In step 8, the serving SUPL server and SET exchange multiple SUPL POS messages with the supported positioning protocol (RRLP/RRC/IS-801) payload until the positioning session is complete. These ULP messages pass through the SSR, which substitutes the SLP session identifier and updates the session record with the session state for each transaction.

In step 9, at the end of a successful positioning session, the serving SUPL server sends a SUPL END message to the SSR over the previously established TCP/IP connection.

In step 10, the serving SUPL server returns the location of the SET within the MLP SLIA message to the external SUPL agent (LCS client).

In step 11, upon receipt of a SUPL END message from the SUPL server, the SSR updates the session record with the session state, and substitutes the SLP session identifier with the SSR generated session identifier stored in the session routing record.

In step 12, the SSR sends the SUPL END message to the SET over the TLS connection established in step 5.

In step 13, the SET, upon receipt of a SUPL END message, tears down the TLS connection with the SSR, which causes the SSR to delete the session record it owned. The SSR then terminates the connection with the serving SUPL server if not configured to use long-lived TCP/IP connections.

FIG. 2 shows the other basic call flow illustrating how the inventive solution of Option 1 interacts with existing SUPL call flow and architecture. In particular, FIG. 1 shows SET initiated (mobile station based or mobile station assisted call flows), non-roaming successful call flow in proxy mode, in accordance with the principles of the present invention.

In step 1, the SUPL agent (application in the SET) initiates a location request using the application API.

In step 2, the SET establishes a TLS connection with the SSR, and sends a SUPL START message to the SSR.

In step 3, the SSR parses the incoming ULP message. Since it is a SUPL START message, a new session record is created, and a serving SUPL server is identified using appropriate load balancing algorithms. This session record is preferably not used for routing purposes, but instead to simply identify the loading on each SLC instance.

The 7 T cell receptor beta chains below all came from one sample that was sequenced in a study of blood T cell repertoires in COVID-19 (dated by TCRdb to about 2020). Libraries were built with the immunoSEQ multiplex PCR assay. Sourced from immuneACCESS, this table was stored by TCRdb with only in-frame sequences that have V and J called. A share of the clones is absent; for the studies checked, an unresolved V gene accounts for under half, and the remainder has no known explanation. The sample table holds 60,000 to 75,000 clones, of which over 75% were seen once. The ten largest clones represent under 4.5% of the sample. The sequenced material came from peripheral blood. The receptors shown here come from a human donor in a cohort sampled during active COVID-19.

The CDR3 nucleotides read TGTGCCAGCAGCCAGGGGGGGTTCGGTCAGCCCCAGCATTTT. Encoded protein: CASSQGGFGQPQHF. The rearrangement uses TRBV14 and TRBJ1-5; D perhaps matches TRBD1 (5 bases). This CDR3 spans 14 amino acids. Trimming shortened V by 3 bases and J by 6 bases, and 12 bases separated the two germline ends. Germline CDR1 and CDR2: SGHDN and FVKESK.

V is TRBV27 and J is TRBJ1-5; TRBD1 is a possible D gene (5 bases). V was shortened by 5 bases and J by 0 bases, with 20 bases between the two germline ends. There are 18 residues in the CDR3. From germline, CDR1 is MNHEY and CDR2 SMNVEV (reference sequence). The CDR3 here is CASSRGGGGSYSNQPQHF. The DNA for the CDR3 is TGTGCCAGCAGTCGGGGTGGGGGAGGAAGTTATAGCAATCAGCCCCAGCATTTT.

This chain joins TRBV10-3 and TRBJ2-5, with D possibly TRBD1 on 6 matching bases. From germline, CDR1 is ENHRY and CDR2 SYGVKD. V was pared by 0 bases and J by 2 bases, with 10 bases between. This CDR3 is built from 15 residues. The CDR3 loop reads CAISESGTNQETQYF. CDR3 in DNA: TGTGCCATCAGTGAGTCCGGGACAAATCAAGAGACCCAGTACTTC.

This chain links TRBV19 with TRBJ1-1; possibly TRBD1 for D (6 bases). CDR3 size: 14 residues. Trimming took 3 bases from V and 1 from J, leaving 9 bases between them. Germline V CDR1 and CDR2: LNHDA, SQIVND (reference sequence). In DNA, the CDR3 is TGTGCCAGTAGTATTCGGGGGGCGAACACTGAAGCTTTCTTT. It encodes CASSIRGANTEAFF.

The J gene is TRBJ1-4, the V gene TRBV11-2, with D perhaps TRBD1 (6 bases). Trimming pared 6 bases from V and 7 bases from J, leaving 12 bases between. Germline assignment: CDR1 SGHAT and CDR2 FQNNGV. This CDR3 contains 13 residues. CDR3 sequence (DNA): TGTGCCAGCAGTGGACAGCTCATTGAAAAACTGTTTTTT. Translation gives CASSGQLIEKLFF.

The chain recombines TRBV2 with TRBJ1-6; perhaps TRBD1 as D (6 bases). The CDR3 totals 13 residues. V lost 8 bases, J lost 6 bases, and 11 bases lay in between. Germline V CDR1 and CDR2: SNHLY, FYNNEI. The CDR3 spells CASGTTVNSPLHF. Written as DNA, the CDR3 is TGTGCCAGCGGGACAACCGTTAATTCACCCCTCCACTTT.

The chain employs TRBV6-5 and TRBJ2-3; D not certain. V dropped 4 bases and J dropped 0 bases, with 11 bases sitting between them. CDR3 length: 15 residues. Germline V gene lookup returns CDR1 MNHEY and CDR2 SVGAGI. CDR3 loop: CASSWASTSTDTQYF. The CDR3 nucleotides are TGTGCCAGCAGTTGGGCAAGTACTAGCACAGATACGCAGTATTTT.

In step 4, upon successful determination of a serving SUPL server, the SSR establishes a TCP/IP connection with the SUPL server (secured or non-secure). It is assumed that since the SSR is residing within the carriers network, it can communicate directly with the SUPL server instance.

In step 5, the serving SUPL server sends a SUPL RESPONSE message to the SSR.

In step 6, the SSR forwards a SUPL RESPONSE message to the corresponding SET over the previously established TLS connection.

In step 7, the SET returns a SUPL POS INIT message to the SSR.

In step 8, the SSR forwards the SUPL POS INIT message to the serving SUPL server over the previously established TCP/IP connection.

In step 9, the serving SUPL server and SET exchange multiple SUPL POS messages with the supported positioning protocol (RRLP/RRC/IS-801) payload until the positioning session is complete.

In step 10, at the end of a successful positioning session the serving SUPL server sends a SUPL END message to the SSR over the previously established TCP/IP connection.

In step 11, upon receipt of a SUPL END message from the SUPL server, the SSR deletes the session record from the session routing table.

In step 12, the SSR sends a SUPL END message to the SET over the previously established TLS connection. The SET, upon receipt of a SUPL END message, tears down the TLS connection with the SSR. This causes the SSR to terminate the TCP/IP connection with the serving SUPL server.

Option 2—Embedded Session Manager Routing

FIG. 3 shows embedded session management showing session routing from the initiating SLC to the serving SLC for network-initiated non-roaming proxy mode, successful case, in accordance with the principles of the present invention.

In particular, as shown in FIG. 3, instead of having an external component to coordinate messages between network components, the routing mechanism is performed within the SLP in this solution. While the call flow shown in FIG. 3 describes messaging in a successful scenario, the same routing mechanism applies equally to error scenarios.

In step 1 of FIG. 3, the initiating SLC sends a SUPL INIT trigger message to the SET by populating the SLP session identifier with the IP address of the initiating SLC.

In step 2, the SET populates the SET session identifier portion of the session identifier, establishes a TCP/IP connection with the serving SUPL server (secured or non-secure) and sends a SUPL POS INIT message.

In step 3, the serving SLC receives a SUPL POS INIT message in response to a SUPL INIT trigger message. The embedded session router extracts the SLP session ID to route the message directly to the initiating SLC. However, to reduce network latency in a distributed geo-diverse deployment of an SLP, an inter-SLC transfer request message is defined that allows the serving SLC to request all session information to be transferred from the initiating SLC to the serving SLC.

In step 4, in response to the transfer request, the initiating SLC transfers ownership of the ongoing session to the serving SLC and responds to the serving SLC with session information. This completes the session routing process.

In step 5, when needed, the SET and the SLC complete the positioning session. (Note that the SPC is not shown in the diagram)